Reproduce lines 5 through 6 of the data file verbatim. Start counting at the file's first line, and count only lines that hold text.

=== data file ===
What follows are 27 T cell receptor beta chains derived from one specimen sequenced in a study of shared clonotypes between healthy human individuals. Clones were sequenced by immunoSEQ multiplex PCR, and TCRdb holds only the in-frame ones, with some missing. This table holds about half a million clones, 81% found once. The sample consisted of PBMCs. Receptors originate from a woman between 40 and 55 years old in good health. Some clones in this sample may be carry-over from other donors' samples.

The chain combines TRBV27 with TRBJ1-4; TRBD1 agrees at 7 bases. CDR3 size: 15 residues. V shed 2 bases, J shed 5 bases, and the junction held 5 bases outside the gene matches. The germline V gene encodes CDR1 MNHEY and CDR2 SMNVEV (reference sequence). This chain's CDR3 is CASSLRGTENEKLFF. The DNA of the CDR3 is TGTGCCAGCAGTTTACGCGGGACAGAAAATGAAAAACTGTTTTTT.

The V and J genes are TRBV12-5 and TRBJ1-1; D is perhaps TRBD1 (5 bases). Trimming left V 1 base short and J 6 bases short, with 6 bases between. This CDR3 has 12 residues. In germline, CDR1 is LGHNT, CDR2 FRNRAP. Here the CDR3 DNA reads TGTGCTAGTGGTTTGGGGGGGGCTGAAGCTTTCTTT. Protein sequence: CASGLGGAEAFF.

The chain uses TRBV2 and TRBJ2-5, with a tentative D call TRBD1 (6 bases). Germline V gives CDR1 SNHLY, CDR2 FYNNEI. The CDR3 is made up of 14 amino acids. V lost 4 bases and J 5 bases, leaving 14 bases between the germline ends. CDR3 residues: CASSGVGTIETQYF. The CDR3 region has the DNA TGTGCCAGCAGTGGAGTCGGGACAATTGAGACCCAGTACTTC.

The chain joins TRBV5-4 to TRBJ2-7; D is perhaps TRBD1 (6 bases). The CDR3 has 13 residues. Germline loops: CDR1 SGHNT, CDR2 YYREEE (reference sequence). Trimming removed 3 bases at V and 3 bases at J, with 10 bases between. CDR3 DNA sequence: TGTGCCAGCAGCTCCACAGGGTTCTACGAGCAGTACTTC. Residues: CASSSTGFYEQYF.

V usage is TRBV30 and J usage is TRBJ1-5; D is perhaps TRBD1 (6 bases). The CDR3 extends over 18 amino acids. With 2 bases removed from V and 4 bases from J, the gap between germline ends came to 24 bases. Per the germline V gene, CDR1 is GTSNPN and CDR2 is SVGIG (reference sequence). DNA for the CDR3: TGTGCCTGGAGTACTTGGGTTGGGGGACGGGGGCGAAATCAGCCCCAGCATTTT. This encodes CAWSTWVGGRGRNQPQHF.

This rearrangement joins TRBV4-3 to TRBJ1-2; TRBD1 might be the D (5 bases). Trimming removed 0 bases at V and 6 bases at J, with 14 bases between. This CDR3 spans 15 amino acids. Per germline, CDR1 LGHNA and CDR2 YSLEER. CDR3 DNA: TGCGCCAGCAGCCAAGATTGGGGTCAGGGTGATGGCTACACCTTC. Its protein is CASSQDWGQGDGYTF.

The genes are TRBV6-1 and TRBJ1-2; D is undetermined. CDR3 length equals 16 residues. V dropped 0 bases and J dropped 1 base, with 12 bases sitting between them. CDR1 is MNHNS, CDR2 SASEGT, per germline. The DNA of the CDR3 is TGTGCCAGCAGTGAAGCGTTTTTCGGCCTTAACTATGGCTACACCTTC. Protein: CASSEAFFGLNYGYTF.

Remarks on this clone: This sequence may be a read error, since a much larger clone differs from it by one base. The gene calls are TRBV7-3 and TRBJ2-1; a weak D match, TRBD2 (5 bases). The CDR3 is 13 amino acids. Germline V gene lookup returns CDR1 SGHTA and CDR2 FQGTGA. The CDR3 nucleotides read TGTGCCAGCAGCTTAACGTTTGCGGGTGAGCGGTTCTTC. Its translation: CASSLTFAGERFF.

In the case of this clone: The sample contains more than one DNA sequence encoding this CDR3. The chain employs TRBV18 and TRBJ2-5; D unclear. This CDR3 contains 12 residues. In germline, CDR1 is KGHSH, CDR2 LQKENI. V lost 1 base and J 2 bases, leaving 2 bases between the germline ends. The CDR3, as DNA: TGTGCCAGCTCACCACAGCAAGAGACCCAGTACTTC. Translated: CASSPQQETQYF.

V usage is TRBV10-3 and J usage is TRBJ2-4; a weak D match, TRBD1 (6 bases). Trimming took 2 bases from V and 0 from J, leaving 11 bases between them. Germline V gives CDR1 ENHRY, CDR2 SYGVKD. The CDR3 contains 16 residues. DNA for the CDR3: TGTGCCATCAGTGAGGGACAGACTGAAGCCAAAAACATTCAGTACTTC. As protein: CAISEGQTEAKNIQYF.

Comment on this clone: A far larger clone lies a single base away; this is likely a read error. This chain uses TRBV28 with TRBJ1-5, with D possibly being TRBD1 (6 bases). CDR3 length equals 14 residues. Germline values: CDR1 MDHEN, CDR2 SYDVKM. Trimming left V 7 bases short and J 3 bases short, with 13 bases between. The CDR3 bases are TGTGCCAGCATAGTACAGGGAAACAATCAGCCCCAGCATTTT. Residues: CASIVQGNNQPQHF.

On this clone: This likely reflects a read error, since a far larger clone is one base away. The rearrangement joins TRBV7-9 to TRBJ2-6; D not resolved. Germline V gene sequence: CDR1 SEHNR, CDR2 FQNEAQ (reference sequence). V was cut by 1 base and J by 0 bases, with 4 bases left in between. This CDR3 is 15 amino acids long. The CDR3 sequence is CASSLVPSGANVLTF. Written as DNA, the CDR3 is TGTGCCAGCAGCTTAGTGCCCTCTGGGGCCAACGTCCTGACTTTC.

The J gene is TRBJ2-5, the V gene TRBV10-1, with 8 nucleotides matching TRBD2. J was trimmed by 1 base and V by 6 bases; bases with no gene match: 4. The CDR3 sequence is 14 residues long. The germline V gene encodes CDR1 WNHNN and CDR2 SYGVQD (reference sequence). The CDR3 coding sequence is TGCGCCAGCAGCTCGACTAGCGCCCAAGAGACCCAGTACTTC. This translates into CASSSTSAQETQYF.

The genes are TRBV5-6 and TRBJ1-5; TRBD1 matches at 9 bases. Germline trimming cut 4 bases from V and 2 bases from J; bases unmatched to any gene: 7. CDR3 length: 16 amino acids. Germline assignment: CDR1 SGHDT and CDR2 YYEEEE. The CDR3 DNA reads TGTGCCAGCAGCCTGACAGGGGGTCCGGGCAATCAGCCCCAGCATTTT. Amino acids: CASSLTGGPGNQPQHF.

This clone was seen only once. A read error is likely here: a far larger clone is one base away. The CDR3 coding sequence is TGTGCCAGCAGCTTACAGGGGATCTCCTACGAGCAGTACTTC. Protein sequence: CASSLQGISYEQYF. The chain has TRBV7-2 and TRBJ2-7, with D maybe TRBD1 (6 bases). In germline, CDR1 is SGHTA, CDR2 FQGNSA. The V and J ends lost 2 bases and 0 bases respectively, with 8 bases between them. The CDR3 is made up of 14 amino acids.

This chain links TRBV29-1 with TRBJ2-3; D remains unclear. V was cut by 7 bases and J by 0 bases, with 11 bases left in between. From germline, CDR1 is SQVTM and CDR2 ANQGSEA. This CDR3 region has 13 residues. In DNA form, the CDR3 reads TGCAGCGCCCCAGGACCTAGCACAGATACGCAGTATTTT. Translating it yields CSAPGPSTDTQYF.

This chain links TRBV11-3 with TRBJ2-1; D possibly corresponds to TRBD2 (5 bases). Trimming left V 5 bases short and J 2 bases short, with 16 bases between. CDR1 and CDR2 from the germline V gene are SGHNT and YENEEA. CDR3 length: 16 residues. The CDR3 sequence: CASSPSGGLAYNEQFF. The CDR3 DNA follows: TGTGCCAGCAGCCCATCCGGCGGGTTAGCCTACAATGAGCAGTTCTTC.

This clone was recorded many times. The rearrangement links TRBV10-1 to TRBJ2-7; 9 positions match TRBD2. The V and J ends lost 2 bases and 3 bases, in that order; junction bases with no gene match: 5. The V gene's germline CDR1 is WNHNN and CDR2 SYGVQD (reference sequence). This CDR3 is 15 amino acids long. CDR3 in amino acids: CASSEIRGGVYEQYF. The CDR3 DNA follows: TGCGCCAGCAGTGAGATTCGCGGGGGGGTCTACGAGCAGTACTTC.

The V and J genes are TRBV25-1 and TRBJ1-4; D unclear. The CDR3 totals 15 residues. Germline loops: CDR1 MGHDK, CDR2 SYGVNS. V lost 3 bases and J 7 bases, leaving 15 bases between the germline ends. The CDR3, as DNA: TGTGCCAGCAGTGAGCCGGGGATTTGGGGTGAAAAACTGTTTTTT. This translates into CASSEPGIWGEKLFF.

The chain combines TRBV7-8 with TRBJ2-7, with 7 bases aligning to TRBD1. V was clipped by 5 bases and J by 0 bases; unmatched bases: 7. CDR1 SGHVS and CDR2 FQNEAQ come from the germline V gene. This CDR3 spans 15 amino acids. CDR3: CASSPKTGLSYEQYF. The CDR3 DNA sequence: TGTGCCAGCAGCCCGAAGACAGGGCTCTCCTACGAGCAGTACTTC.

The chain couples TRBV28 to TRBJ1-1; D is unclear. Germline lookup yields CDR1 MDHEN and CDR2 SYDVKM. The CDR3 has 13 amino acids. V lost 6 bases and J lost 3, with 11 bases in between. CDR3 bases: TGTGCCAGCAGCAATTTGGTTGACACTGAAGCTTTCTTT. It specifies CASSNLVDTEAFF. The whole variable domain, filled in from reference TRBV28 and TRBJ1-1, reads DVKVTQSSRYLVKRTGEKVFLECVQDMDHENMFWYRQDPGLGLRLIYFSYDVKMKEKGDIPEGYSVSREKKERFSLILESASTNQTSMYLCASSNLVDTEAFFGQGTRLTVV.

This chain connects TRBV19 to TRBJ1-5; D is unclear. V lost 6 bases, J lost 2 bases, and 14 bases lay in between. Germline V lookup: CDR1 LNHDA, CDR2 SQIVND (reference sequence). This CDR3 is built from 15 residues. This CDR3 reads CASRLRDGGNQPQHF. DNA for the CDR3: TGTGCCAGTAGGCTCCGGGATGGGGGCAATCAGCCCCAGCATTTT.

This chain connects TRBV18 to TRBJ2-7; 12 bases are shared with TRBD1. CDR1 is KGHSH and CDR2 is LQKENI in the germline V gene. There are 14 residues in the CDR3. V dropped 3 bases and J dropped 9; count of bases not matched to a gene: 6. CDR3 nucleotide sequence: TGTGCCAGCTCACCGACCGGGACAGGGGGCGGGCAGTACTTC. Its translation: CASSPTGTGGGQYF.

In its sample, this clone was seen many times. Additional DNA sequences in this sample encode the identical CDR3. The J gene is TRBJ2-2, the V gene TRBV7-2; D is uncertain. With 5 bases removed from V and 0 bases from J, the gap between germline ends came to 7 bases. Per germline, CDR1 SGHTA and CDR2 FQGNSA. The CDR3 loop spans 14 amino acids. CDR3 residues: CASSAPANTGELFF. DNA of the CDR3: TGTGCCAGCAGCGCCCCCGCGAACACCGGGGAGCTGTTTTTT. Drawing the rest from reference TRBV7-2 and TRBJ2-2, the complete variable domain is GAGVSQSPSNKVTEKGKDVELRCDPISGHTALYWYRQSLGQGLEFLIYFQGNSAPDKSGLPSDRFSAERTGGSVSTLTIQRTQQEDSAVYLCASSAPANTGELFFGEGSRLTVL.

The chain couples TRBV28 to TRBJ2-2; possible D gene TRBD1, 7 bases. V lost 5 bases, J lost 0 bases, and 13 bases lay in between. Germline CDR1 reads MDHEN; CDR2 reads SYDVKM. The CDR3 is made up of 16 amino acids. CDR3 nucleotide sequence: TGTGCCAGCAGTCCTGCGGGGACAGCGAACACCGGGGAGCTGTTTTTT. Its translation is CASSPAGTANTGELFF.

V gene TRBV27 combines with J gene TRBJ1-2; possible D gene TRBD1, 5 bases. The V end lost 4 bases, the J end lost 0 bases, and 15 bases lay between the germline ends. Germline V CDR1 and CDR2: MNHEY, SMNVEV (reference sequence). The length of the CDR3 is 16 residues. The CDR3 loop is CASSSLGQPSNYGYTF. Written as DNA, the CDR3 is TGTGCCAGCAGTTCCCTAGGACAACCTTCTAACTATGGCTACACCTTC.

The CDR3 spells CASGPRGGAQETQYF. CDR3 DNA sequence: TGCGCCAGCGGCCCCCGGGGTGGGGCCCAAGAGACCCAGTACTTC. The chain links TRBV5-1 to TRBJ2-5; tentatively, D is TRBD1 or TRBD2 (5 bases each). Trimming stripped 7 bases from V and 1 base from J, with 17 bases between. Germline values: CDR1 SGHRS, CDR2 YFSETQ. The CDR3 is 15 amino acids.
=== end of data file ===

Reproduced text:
The chain joins TRBV5-4 to TRBJ2-7; D is perhaps TRBD1 (6 bases). The CDR3 has 13 residues. Germline loops: CDR1 SGHNT, CDR2 YYREEE (reference sequence). Trimming removed 3 bases at V and 3 bases at J, with 10 bases between. CDR3 DNA sequence: TGTGCCAGCAGCTCCACAGGGTTCTACGAGCAGTACTTC. Residues: CASSSTGFYEQYF.

V usage is TRBV30 and J usage is TRBJ1-5; D is perhaps TRBD1 (6 bases). The CDR3 extends over 18 amino acids. With 2 bases removed from V and 4 bases from J, the gap between germline ends came to 24 bases. Per the germline V gene, CDR1 is GTSNPN and CDR2 is SVGIG (reference sequence). DNA for the CDR3: TGTGCCTGGAGTACTTGGGTTGGGGGACGGGGGCGAAATCAGCCCCAGCATTTT. This encodes CAWSTWVGGRGRNQPQHF.